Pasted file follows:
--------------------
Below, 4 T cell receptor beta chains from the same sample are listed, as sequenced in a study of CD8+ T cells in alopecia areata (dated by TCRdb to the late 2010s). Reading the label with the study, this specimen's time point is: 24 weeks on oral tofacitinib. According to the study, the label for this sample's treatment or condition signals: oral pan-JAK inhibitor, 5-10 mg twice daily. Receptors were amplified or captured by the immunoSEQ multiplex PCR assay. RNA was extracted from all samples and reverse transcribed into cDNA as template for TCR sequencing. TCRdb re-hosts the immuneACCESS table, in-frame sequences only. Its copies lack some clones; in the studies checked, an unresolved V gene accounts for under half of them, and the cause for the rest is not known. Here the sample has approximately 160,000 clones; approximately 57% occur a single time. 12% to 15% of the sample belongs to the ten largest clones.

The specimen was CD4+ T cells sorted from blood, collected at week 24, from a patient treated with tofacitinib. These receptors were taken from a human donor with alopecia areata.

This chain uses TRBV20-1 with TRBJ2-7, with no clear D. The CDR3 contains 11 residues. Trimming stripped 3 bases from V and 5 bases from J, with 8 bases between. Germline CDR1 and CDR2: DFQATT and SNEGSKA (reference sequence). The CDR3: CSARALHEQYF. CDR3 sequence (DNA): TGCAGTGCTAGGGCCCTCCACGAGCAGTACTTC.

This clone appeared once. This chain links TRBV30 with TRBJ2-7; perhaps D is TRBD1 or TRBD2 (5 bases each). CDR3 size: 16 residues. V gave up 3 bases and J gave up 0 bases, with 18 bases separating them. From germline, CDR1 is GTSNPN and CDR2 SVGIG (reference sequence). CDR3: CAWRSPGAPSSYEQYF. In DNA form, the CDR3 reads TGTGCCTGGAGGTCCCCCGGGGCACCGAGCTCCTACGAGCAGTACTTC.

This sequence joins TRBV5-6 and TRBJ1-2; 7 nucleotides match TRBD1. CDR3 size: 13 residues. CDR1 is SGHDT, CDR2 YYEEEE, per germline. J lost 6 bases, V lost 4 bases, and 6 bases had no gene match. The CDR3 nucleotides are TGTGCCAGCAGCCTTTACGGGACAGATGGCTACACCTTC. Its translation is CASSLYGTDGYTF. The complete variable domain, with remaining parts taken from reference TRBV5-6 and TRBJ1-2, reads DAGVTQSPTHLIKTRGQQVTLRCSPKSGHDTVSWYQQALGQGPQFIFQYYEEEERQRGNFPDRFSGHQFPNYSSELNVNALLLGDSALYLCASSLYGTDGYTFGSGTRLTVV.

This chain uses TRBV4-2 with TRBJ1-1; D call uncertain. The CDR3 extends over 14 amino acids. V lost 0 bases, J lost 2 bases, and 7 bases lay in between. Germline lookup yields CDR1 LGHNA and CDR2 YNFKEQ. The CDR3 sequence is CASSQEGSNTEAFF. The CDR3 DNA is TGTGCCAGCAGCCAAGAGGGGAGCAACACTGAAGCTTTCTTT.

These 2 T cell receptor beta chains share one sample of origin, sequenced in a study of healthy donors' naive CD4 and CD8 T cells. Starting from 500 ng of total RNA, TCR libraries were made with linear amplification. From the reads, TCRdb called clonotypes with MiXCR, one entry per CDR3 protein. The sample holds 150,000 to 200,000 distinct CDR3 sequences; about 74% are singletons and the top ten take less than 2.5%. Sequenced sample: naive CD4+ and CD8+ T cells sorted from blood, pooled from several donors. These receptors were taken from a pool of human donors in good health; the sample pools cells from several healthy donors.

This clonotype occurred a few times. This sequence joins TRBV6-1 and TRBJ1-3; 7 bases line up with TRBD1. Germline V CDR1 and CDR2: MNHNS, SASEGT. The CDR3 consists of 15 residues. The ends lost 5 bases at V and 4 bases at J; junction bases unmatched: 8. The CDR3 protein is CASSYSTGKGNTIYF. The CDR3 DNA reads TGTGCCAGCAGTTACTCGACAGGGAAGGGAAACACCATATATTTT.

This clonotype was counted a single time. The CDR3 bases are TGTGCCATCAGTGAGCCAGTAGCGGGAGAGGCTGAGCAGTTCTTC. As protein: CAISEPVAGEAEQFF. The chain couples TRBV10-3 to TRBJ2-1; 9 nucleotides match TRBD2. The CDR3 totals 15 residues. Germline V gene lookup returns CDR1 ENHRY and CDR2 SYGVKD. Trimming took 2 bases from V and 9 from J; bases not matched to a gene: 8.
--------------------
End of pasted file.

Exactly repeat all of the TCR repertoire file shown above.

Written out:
Below, 4 T cell receptor beta chains from the same sample are listed, as sequenced in a study of CD8+ T cells in alopecia areata (dated by TCRdb to the late 2010s). Reading the label with the study, this specimen's time point is: 24 weeks on oral tofacitinib. According to the study, the label for this sample's treatment or condition signals: oral pan-JAK inhibitor, 5-10 mg twice daily. Receptors were amplified or captured by the immunoSEQ multiplex PCR assay. RNA was extracted from all samples and reverse transcribed into cDNA as template for TCR sequencing. TCRdb re-hosts the immuneACCESS table, in-frame sequences only. Its copies lack some clones; in the studies checked, an unresolved V gene accounts for under half of them, and the cause for the rest is not known. Here the sample has approximately 160,000 clones; approximately 57% occur a single time. 12% to 15% of the sample belongs to the ten largest clones.

The specimen was CD4+ T cells sorted from blood, collected at week 24, from a patient treated with tofacitinib. These receptors were taken from a human donor with alopecia areata.

This chain uses TRBV20-1 with TRBJ2-7, with no clear D. The CDR3 contains 11 residues. Trimming stripped 3 bases from V and 5 bases from J, with 8 bases between. Germline CDR1 and CDR2: DFQATT and SNEGSKA (reference sequence). The CDR3: CSARALHEQYF. CDR3 sequence (DNA): TGCAGTGCTAGGGCCCTCCACGAGCAGTACTTC.

This clone appeared once. This chain links TRBV30 with TRBJ2-7; perhaps D is TRBD1 or TRBD2 (5 bases each). CDR3 size: 16 residues. V gave up 3 bases and J gave up 0 bases, with 18 bases separating them. From germline, CDR1 is GTSNPN and CDR2 SVGIG (reference sequence). CDR3: CAWRSPGAPSSYEQYF. In DNA form, the CDR3 reads TGTGCCTGGAGGTCCCCCGGGGCACCGAGCTCCTACGAGCAGTACTTC.

This sequence joins TRBV5-6 and TRBJ1-2; 7 nucleotides match TRBD1. CDR3 size: 13 residues. CDR1 is SGHDT, CDR2 YYEEEE, per germline. J lost 6 bases, V lost 4 bases, and 6 bases had no gene match. The CDR3 nucleotides are TGTGCCAGCAGCCTTTACGGGACAGATGGCTACACCTTC. Its translation is CASSLYGTDGYTF. The complete variable domain, with remaining parts taken from reference TRBV5-6 and TRBJ1-2, reads DAGVTQSPTHLIKTRGQQVTLRCSPKSGHDTVSWYQQALGQGPQFIFQYYEEEERQRGNFPDRFSGHQFPNYSSELNVNALLLGDSALYLCASSLYGTDGYTFGSGTRLTVV.

This chain uses TRBV4-2 with TRBJ1-1; D call uncertain. The CDR3 extends over 14 amino acids. V lost 0 bases, J lost 2 bases, and 7 bases lay in between. Germline lookup yields CDR1 LGHNA and CDR2 YNFKEQ. The CDR3 sequence is CASSQEGSNTEAFF. The CDR3 DNA is TGTGCCAGCAGCCAAGAGGGGAGCAACACTGAAGCTTTCTTT.

These 2 T cell receptor beta chains share one sample of origin, sequenced in a study of healthy donors' naive CD4 and CD8 T cells. Starting from 500 ng of total RNA, TCR libraries were made with linear amplification. From the reads, TCRdb called clonotypes with MiXCR, one entry per CDR3 protein. The sample holds 150,000 to 200,000 distinct CDR3 sequences; about 74% are singletons and the top ten take less than 2.5%. Sequenced sample: naive CD4+ and CD8+ T cells sorted from blood, pooled from several donors. These receptors were taken from a pool of human donors in good health; the sample pools cells from several healthy donors.

This clonotype occurred a few times. This sequence joins TRBV6-1 and TRBJ1-3; 7 bases line up with TRBD1. Germline V CDR1 and CDR2: MNHNS, SASEGT. The CDR3 consists of 15 residues. The ends lost 5 bases at V and 4 bases at J; junction bases unmatched: 8. The CDR3 protein is CASSYSTGKGNTIYF. The CDR3 DNA reads TGTGCCAGCAGTTACTCGACAGGGAAGGGAAACACCATATATTTT.

This clonotype was counted a single time. The CDR3 bases are TGTGCCATCAGTGAGCCAGTAGCGGGAGAGGCTGAGCAGTTCTTC. As protein: CAISEPVAGEAEQFF. The chain couples TRBV10-3 to TRBJ2-1; 9 nucleotides match TRBD2. The CDR3 totals 15 residues. Germline V gene lookup returns CDR1 ENHRY and CDR2 SYGVKD. Trimming took 2 bases from V and 9 from J; bases not matched to a gene: 8.